Very early in our careers, a very successful and senior advisor took us aside. He imparted this wisdom: “If you talk less and listen more, you will be more successful and do better work for your clients.”
We took that advice and made it a cornerstone of our practice – and in particular, of our discovery process.
By conducting a thorough discovery process, usually spread over the first three meetings, we get a strong sense of the family and the family business. What kinds of pressure does the business face from competitors, the economy, or internally from things like operational and financial capacity?
Even more importantly, discovery is a time for first generation owners to take stock of their succession planning goals. Do some or all of the children have the desire and ability to own and run the business successfully? Can the business support more than one family – my family and the family of one child or more? If we want the children to take over the business, how do we build them into a management team that can handle adversity and solve internal disputes professionally? What are the tax, financing and legal issues we face when having one child take over the business, but still be fair to the other children in our estate plan?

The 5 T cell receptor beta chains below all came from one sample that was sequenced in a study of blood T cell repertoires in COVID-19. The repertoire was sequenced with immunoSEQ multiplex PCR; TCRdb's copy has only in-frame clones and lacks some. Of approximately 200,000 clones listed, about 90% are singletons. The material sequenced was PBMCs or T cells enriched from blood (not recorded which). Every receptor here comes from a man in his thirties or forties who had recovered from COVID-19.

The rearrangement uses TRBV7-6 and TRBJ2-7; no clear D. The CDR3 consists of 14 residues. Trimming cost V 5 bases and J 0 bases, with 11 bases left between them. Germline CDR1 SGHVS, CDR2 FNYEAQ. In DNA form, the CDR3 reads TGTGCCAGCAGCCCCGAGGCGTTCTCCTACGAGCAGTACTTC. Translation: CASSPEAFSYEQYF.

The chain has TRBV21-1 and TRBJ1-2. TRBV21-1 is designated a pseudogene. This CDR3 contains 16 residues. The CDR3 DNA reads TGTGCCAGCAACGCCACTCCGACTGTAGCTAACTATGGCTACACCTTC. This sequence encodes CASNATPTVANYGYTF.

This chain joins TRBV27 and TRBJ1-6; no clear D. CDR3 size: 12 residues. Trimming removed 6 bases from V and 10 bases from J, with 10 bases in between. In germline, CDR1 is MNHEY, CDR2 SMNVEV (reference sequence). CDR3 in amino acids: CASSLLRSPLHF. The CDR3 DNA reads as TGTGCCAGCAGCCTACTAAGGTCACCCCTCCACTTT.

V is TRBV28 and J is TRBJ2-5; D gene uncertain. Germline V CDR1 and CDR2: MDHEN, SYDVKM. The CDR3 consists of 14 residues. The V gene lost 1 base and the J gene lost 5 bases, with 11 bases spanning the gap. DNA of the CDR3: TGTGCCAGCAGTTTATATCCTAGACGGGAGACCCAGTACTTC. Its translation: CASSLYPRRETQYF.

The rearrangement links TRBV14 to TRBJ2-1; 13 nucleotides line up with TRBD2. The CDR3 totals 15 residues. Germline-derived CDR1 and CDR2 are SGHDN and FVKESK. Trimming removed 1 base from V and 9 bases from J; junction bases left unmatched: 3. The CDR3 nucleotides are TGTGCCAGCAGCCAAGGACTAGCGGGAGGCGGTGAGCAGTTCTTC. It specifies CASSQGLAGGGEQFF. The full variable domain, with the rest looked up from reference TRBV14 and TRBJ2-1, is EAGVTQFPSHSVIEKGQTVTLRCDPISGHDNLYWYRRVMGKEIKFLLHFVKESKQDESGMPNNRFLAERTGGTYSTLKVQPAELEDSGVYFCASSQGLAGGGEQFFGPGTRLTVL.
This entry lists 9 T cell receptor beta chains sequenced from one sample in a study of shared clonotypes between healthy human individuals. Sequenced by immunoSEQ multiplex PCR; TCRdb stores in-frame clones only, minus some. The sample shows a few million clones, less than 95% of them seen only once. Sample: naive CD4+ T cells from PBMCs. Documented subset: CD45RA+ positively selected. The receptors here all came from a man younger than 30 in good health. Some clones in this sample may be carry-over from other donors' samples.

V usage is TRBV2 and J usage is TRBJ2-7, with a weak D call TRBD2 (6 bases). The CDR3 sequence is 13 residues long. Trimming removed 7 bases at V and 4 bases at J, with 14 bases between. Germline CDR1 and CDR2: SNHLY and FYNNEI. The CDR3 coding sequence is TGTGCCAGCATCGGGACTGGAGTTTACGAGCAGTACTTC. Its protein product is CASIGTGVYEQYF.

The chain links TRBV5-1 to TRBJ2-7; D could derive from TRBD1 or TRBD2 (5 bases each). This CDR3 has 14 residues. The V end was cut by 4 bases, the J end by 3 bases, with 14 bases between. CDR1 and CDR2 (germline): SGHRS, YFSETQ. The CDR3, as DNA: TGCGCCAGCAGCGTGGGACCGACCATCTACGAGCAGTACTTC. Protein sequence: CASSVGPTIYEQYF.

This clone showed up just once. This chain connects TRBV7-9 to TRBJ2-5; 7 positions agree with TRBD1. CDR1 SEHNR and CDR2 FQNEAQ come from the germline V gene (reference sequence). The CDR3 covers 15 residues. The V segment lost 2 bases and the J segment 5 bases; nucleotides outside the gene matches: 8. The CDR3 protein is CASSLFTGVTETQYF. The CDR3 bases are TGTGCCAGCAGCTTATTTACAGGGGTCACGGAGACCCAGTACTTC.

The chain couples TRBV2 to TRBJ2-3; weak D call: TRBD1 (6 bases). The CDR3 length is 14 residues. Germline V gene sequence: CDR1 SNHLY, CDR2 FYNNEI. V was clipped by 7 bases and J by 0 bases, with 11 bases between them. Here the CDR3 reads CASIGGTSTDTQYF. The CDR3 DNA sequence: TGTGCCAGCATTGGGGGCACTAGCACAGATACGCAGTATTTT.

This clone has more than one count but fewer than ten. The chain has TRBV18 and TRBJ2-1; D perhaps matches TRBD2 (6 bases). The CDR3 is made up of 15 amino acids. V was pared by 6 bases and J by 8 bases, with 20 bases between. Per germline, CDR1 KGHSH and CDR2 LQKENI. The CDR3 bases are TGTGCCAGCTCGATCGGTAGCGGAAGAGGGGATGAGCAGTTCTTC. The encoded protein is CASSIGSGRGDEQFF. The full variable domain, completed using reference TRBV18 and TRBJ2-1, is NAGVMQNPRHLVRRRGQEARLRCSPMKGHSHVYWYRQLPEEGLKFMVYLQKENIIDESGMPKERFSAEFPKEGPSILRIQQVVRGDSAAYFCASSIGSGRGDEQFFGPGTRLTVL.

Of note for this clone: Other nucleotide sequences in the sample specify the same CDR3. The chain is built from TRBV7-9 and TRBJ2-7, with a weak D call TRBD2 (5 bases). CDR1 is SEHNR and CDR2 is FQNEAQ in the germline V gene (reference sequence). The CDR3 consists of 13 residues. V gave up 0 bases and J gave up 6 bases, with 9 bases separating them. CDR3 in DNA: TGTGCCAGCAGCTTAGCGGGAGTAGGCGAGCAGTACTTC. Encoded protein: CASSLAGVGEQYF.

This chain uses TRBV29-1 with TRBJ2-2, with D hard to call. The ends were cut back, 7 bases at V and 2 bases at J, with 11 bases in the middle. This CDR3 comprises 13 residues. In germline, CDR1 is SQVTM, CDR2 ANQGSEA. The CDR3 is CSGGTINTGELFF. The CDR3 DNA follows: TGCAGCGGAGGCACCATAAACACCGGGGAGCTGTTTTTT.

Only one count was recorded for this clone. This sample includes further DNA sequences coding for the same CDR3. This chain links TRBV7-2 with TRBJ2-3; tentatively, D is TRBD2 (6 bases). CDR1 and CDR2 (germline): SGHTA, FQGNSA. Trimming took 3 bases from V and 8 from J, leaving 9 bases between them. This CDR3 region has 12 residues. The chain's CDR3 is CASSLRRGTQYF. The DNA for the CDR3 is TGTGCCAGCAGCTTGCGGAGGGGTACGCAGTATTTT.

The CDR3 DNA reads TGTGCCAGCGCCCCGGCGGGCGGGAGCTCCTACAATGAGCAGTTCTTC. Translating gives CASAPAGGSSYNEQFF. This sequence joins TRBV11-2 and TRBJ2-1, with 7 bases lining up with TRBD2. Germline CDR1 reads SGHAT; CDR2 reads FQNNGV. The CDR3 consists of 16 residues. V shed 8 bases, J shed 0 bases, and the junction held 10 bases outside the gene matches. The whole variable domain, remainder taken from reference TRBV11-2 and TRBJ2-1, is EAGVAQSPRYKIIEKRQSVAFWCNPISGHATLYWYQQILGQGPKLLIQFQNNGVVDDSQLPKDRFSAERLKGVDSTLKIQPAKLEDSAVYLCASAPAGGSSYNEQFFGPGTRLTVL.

All of these issues and much more are uncovered only through a deep discovery process. Our job is to ask good, thought-provoking questions – and then to listen and give feedback and guidance as a picture takes shape. Discovery will, and should be, the most time-intensive part of any succession or financial plan. Discovery is where we get our first opportunity to build trust with our clients. An open discussion with an exchange of opinions, experience, areas of agreement and divergence will build a strong foundation on which to build trust and a long-term planning relationship.
If you’d like to know more about the discovery process, feel free to contact us.